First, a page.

Cyprus has found its first undisturbed Roman shipwreck complete with ancient cargo off its southern coast, the antiquities department said Thursday, noting the discovery could illuminate regional trading history.
“The site is a wreck of a Roman ship, loaded with transport amphorae, most probably from Syria and Cilicia,” the antiquities department said in a statement.
An amphora is a narrow necked Roman jar designed to hold liquid products including oil and wine.
“It is the first undisturbed Roman shipwreck ever found in Cyprus, the study of which is expected to shed new light on the breadth and the scale of seaborne trade between Cyprus and the rest of the Roman provinces of the eastern Mediterranean,” it added.
The wreck is located off the Mediterranean island’s southeast coast, near the popular beach resort of Protaras.
It was spotted by volunteer divers from a University of Cyprus archaeological research team.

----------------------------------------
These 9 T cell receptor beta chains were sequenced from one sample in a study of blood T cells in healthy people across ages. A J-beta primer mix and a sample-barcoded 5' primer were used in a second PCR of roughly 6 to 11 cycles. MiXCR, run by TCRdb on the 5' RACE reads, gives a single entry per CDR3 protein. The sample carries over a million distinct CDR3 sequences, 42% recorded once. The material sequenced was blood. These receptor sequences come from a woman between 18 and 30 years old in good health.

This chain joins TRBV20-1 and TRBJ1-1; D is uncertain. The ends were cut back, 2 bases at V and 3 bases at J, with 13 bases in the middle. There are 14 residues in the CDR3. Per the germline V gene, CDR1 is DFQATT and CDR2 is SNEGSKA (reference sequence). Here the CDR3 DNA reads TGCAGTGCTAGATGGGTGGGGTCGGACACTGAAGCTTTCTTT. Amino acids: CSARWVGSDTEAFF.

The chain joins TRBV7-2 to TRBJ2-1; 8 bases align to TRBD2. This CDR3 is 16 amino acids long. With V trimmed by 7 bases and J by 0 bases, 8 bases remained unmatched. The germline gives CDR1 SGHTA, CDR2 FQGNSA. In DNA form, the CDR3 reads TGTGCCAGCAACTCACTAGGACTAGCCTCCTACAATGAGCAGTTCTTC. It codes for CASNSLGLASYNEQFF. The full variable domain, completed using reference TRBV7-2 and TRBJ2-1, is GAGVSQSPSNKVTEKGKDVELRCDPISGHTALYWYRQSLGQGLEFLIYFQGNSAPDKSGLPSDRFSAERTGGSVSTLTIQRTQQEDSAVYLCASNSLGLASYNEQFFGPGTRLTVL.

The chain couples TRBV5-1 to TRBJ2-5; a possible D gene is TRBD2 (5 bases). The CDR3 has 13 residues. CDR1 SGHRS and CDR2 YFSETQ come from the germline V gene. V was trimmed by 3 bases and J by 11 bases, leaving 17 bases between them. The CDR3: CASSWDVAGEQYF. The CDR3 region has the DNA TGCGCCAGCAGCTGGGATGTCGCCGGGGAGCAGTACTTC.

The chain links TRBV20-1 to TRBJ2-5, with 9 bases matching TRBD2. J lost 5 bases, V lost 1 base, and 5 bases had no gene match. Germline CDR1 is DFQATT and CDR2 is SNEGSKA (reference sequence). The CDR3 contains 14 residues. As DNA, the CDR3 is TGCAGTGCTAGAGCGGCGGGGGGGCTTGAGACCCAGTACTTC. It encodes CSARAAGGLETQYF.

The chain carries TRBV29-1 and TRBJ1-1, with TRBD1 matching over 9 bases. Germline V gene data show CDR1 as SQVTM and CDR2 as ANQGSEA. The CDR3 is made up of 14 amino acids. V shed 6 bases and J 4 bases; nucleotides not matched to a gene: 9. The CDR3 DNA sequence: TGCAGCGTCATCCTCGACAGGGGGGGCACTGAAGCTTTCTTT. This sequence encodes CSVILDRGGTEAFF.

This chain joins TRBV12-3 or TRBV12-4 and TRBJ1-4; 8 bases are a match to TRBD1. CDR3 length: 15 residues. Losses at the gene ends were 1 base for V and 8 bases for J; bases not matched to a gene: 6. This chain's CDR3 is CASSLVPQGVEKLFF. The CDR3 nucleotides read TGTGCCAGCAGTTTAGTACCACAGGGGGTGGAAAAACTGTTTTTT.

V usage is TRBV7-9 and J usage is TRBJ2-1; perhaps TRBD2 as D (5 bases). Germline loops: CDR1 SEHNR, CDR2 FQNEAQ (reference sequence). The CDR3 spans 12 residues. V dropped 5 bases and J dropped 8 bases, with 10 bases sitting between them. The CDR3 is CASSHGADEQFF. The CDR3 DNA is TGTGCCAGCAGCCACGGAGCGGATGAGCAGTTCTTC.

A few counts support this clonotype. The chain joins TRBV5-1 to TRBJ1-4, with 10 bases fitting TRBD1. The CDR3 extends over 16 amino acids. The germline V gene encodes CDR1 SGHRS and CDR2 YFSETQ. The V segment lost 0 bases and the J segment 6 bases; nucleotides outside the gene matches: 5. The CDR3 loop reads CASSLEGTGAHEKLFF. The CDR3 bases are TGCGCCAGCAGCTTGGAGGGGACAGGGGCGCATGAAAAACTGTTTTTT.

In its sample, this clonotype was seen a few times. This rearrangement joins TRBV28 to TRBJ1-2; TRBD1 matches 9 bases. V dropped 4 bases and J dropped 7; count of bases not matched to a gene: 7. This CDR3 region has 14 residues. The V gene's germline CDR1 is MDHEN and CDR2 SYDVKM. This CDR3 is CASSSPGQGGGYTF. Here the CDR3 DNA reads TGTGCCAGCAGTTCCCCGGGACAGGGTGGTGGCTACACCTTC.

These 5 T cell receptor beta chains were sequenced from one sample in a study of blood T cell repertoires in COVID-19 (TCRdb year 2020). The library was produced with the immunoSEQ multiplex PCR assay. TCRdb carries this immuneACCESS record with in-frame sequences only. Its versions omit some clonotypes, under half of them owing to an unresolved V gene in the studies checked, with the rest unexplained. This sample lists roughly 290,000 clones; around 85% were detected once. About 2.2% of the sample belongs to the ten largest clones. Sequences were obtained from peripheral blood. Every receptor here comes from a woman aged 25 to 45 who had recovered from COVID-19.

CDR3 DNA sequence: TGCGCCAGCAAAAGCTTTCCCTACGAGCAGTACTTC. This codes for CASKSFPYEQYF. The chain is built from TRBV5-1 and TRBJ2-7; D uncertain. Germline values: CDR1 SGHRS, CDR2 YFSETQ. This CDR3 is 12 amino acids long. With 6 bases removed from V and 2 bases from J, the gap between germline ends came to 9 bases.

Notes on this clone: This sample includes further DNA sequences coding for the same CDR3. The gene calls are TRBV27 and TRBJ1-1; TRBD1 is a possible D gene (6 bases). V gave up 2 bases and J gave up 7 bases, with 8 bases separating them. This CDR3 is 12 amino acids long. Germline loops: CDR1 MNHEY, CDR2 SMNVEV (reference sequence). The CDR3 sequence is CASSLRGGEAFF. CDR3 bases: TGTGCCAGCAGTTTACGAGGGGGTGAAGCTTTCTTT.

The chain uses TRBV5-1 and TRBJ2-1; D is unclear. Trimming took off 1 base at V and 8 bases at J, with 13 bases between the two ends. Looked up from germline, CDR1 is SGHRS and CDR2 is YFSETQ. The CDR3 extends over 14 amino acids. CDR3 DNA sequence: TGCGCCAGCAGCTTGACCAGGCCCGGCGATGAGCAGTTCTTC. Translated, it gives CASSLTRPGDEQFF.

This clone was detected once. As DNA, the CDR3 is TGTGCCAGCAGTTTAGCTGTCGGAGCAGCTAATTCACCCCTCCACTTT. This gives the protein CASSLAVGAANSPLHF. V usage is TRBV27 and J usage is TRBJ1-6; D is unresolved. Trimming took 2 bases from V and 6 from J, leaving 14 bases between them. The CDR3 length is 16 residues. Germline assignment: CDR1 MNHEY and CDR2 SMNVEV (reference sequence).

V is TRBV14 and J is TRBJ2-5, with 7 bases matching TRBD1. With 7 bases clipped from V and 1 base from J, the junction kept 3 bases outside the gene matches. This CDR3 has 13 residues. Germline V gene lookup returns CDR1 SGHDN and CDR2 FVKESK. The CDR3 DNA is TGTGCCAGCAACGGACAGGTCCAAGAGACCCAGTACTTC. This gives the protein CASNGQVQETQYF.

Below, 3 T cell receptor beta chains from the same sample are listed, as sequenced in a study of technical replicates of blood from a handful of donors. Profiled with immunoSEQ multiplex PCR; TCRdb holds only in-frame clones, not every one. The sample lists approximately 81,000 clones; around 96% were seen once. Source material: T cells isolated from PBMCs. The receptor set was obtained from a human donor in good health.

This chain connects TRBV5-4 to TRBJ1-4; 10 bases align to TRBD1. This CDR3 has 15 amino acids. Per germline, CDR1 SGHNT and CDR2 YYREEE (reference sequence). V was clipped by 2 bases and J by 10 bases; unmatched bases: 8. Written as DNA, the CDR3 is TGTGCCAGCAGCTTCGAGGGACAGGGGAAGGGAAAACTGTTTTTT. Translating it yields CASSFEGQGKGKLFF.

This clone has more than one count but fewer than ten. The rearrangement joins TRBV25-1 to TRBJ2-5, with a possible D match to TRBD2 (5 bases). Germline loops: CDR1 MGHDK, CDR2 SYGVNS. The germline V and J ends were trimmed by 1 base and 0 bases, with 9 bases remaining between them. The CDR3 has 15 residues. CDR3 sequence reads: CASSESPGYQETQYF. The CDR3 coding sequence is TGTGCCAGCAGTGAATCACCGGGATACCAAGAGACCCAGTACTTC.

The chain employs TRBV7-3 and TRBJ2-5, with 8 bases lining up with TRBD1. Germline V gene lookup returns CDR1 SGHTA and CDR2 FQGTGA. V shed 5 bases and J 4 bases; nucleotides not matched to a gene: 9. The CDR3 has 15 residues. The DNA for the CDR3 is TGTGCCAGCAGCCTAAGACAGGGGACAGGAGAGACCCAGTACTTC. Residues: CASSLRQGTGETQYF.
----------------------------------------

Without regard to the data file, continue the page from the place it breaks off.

The antiquities department said it had secured full funding for a preliminary investigation, which would take place as soon as possible.
The statement said a team is working on the documentation and protection of the site.
Cypriot waters have already proved rich for archaeological investigation in recent years.
A wreck dating back to late in the ancient Greek era, which sank off Mazotos on Cyprus’ south coast in the middle of the 4th century BC, is thought to be one of the region’s best-preserved troves.
In December last year, the antiquities department said archaeologists working on that wreck had gained intricate insights into the evolution of ancient boat-building technology in the Mediterranean.
Evidence found on that shipwreck — where research began in 2007, and which went down carrying jars of wine — was linked to both the Greeks and the Phoenicians, the department said.
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